A vast, shimmering salt flat in northeastern Botswana, the Makgadikgadi Pans are all that remains of what was once an enormous prehistoric lake. It forms part of the Kalahari Basin and with an area of 12,000 sq kms, is one of the largest salt pans on Earth. It is a desolate and arid wasteland for much of the year, too salty to support much vegetation or wildlife, apart from a fringe of sparse grassland and the towering silhouette of baobab trees. Come the wet season however, the desert becomes a powder blue lake as the falling rains are supplemented with water from seasonal river flows and grassy plains grow lush and verdant.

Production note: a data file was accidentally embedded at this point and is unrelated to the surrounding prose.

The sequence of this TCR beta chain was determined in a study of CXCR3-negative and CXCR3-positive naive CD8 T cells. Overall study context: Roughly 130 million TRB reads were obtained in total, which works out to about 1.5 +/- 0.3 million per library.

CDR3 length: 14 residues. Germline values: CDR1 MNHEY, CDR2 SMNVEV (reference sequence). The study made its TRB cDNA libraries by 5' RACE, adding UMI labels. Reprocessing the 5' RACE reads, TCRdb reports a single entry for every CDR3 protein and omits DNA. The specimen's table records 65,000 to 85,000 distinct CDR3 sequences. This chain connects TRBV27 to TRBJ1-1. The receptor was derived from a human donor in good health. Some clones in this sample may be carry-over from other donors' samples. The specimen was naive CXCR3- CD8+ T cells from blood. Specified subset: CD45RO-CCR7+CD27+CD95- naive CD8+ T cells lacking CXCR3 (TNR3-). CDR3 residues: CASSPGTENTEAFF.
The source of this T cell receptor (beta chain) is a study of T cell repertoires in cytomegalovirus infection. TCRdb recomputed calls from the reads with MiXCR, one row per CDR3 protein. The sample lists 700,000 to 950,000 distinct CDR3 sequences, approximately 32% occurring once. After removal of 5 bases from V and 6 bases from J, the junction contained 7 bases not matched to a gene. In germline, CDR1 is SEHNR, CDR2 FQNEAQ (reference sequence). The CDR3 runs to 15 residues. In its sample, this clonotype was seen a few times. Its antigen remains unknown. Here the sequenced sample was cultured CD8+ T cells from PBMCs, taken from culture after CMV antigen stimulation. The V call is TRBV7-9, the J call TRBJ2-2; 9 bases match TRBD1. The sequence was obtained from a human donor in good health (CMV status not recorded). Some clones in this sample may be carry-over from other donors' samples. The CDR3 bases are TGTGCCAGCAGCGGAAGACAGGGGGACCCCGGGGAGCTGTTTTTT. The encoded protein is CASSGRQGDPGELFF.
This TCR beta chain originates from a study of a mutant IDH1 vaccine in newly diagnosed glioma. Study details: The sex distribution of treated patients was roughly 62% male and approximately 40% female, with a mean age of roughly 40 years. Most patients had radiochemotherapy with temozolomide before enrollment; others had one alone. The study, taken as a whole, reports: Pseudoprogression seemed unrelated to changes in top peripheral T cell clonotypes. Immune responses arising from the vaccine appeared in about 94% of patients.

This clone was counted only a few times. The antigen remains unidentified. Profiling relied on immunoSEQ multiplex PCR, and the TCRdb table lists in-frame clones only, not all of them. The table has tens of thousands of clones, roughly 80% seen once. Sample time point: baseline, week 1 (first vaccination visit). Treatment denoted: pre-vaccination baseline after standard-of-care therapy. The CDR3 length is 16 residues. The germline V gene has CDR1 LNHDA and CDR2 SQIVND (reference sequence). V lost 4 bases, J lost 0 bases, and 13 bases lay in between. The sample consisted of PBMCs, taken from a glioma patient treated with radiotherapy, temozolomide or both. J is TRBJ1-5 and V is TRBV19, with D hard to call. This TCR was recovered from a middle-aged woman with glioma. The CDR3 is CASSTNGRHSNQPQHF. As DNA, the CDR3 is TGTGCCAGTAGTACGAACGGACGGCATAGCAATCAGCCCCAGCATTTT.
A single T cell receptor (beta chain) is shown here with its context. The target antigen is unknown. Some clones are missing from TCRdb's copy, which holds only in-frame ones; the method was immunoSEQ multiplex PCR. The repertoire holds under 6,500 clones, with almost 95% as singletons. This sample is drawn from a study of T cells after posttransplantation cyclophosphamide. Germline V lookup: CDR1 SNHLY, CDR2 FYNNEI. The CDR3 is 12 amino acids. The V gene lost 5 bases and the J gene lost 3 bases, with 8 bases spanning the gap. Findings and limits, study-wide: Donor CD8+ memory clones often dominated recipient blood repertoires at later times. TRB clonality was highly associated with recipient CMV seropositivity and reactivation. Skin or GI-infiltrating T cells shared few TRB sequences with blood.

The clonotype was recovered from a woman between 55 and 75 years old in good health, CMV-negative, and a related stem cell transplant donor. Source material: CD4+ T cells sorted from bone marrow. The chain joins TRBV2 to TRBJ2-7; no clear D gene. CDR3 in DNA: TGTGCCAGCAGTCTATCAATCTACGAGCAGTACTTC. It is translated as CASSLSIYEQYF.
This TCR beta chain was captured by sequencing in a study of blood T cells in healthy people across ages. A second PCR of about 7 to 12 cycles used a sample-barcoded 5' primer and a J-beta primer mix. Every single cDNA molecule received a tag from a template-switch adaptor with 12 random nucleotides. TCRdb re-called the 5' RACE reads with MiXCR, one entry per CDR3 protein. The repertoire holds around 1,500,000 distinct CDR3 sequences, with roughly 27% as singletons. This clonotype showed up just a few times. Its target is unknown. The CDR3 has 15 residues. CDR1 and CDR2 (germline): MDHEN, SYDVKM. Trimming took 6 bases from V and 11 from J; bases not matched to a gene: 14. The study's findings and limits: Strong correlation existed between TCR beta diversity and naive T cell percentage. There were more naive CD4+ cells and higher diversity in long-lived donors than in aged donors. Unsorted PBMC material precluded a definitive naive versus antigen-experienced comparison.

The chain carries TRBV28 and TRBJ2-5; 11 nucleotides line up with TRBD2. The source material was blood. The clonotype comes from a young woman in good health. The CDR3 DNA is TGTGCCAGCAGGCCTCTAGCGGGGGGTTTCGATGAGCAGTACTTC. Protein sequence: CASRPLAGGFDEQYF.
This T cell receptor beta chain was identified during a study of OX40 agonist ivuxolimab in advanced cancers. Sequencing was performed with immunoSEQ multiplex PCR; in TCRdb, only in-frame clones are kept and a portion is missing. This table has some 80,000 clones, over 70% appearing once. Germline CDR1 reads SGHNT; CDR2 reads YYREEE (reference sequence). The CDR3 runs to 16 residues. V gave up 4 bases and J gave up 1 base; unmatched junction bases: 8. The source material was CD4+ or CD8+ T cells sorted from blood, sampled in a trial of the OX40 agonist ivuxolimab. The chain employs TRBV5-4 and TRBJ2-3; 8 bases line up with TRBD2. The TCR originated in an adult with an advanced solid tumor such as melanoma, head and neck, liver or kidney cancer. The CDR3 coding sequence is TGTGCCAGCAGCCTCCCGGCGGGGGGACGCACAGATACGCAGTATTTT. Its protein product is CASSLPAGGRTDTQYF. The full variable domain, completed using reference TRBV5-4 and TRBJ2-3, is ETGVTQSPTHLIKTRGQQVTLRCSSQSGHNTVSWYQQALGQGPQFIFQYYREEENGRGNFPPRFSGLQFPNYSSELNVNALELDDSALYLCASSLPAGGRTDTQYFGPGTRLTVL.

The water and fresh grazing attracts huge herds of zebra and wildebeest on their westward migration to the Boteti region, as well as tens of thousands of flamingos. Other wildlife include gemsbok, eland and red hartebeest, as well as kudu, bushbuck, duiker, giraffe, springbok, steenbok, and even elephant, with all the accompanying predators, including the rare brown hyena.